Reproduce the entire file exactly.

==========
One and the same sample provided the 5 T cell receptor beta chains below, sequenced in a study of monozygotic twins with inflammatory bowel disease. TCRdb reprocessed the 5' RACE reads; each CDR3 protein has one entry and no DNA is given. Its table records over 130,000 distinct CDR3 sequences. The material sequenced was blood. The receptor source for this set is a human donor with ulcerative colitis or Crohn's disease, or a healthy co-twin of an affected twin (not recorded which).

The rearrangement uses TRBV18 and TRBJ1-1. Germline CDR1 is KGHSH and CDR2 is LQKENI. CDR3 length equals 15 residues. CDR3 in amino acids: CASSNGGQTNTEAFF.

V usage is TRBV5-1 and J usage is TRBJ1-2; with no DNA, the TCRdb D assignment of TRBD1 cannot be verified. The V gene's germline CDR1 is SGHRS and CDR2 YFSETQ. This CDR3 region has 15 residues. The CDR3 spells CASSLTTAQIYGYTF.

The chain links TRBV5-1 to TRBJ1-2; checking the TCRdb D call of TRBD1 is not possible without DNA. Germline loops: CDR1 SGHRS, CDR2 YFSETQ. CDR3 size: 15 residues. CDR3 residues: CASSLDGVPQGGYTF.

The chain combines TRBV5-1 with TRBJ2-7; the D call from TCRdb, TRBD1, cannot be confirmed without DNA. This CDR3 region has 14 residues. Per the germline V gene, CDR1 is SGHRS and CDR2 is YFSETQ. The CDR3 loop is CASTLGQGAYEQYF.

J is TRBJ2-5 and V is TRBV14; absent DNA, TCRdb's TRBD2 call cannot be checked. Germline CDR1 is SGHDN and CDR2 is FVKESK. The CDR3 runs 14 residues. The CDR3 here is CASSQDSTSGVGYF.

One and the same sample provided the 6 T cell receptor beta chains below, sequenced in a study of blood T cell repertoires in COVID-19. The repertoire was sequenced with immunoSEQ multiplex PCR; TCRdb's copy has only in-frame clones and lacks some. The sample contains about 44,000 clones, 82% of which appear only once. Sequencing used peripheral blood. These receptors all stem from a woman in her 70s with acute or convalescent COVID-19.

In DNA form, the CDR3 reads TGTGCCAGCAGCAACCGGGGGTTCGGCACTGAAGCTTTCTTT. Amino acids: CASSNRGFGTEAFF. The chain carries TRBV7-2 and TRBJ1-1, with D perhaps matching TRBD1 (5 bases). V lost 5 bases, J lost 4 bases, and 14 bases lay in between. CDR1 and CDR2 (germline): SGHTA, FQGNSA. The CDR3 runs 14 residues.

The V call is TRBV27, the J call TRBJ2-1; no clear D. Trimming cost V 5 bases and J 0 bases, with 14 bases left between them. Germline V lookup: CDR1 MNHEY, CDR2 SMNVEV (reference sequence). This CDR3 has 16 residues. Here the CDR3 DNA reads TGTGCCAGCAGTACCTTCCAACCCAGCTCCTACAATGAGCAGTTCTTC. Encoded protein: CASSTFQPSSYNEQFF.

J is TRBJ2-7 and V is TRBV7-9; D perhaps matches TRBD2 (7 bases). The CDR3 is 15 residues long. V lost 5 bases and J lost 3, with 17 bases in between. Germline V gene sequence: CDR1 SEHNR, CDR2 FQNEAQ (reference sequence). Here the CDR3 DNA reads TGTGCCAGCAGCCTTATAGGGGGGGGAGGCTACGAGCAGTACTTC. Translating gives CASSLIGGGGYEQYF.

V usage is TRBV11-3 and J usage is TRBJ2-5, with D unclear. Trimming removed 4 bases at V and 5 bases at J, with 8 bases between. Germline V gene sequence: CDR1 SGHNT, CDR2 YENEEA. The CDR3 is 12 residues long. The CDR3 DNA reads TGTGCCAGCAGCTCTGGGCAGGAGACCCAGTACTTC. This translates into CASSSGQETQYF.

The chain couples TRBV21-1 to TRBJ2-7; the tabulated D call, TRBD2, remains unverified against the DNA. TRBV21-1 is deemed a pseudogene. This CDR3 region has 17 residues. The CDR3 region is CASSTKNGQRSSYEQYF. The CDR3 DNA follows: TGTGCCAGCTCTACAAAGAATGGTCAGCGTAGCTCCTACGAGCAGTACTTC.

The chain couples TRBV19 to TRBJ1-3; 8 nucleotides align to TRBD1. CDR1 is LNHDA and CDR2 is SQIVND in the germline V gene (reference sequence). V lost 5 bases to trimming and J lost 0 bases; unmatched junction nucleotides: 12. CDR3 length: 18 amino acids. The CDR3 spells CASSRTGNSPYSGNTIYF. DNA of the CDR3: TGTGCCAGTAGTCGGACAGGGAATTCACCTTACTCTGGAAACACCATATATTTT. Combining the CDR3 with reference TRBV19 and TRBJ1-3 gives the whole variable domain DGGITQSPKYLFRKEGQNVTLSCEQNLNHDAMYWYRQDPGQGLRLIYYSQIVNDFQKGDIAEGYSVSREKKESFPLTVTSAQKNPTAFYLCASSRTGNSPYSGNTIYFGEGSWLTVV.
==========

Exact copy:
One and the same sample provided the 5 T cell receptor beta chains below, sequenced in a study of monozygotic twins with inflammatory bowel disease. TCRdb reprocessed the 5' RACE reads; each CDR3 protein has one entry and no DNA is given. Its table records over 130,000 distinct CDR3 sequences. The material sequenced was blood. The receptor source for this set is a human donor with ulcerative colitis or Crohn's disease, or a healthy co-twin of an affected twin (not recorded which).

The rearrangement uses TRBV18 and TRBJ1-1. Germline CDR1 is KGHSH and CDR2 is LQKENI. CDR3 length equals 15 residues. CDR3 in amino acids: CASSNGGQTNTEAFF.

V usage is TRBV5-1 and J usage is TRBJ1-2; with no DNA, the TCRdb D assignment of TRBD1 cannot be verified. The V gene's germline CDR1 is SGHRS and CDR2 YFSETQ. This CDR3 region has 15 residues. The CDR3 spells CASSLTTAQIYGYTF.

The chain links TRBV5-1 to TRBJ1-2; checking the TCRdb D call of TRBD1 is not possible without DNA. Germline loops: CDR1 SGHRS, CDR2 YFSETQ. CDR3 size: 15 residues. CDR3 residues: CASSLDGVPQGGYTF.

The chain combines TRBV5-1 with TRBJ2-7; the D call from TCRdb, TRBD1, cannot be confirmed without DNA. This CDR3 region has 14 residues. Per the germline V gene, CDR1 is SGHRS and CDR2 is YFSETQ. The CDR3 loop is CASTLGQGAYEQYF.

J is TRBJ2-5 and V is TRBV14; absent DNA, TCRdb's TRBD2 call cannot be checked. Germline CDR1 is SGHDN and CDR2 is FVKESK. The CDR3 runs 14 residues. The CDR3 here is CASSQDSTSGVGYF.

One and the same sample provided the 6 T cell receptor beta chains below, sequenced in a study of blood T cell repertoires in COVID-19. The repertoire was sequenced with immunoSEQ multiplex PCR; TCRdb's copy has only in-frame clones and lacks some. The sample contains about 44,000 clones, 82% of which appear only once. Sequencing used peripheral blood. These receptors all stem from a woman in her 70s with acute or convalescent COVID-19.

In DNA form, the CDR3 reads TGTGCCAGCAGCAACCGGGGGTTCGGCACTGAAGCTTTCTTT. Amino acids: CASSNRGFGTEAFF. The chain carries TRBV7-2 and TRBJ1-1, with D perhaps matching TRBD1 (5 bases). V lost 5 bases, J lost 4 bases, and 14 bases lay in between. CDR1 and CDR2 (germline): SGHTA, FQGNSA. The CDR3 runs 14 residues.

The V call is TRBV27, the J call TRBJ2-1; no clear D. Trimming cost V 5 bases and J 0 bases, with 14 bases left between them. Germline V lookup: CDR1 MNHEY, CDR2 SMNVEV (reference sequence). This CDR3 has 16 residues. Here the CDR3 DNA reads TGTGCCAGCAGTACCTTCCAACCCAGCTCCTACAATGAGCAGTTCTTC. Encoded protein: CASSTFQPSSYNEQFF.

J is TRBJ2-7 and V is TRBV7-9; D perhaps matches TRBD2 (7 bases). The CDR3 is 15 residues long. V lost 5 bases and J lost 3, with 17 bases in between. Germline V gene sequence: CDR1 SEHNR, CDR2 FQNEAQ (reference sequence). Here the CDR3 DNA reads TGTGCCAGCAGCCTTATAGGGGGGGGAGGCTACGAGCAGTACTTC. Translating gives CASSLIGGGGYEQYF.

V usage is TRBV11-3 and J usage is TRBJ2-5, with D unclear. Trimming removed 4 bases at V and 5 bases at J, with 8 bases between. Germline V gene sequence: CDR1 SGHNT, CDR2 YENEEA. The CDR3 is 12 residues long. The CDR3 DNA reads TGTGCCAGCAGCTCTGGGCAGGAGACCCAGTACTTC. This translates into CASSSGQETQYF.

The chain couples TRBV21-1 to TRBJ2-7; the tabulated D call, TRBD2, remains unverified against the DNA. TRBV21-1 is deemed a pseudogene. This CDR3 region has 17 residues. The CDR3 region is CASSTKNGQRSSYEQYF. The CDR3 DNA follows: TGTGCCAGCTCTACAAAGAATGGTCAGCGTAGCTCCTACGAGCAGTACTTC.

The chain couples TRBV19 to TRBJ1-3; 8 nucleotides align to TRBD1. CDR1 is LNHDA and CDR2 is SQIVND in the germline V gene (reference sequence). V lost 5 bases to trimming and J lost 0 bases; unmatched junction nucleotides: 12. CDR3 length: 18 amino acids. The CDR3 spells CASSRTGNSPYSGNTIYF. DNA of the CDR3: TGTGCCAGTAGTCGGACAGGGAATTCACCTTACTCTGGAAACACCATATATTTT. Combining the CDR3 with reference TRBV19 and TRBJ1-3 gives the whole variable domain DGGITQSPKYLFRKEGQNVTLSCEQNLNHDAMYWYRQDPGQGLRLIYYSQIVNDFQKGDIAEGYSVSREKKESFPLTVTSAQKNPTAFYLCASSRTGNSPYSGNTIYFGEGSWLTVV.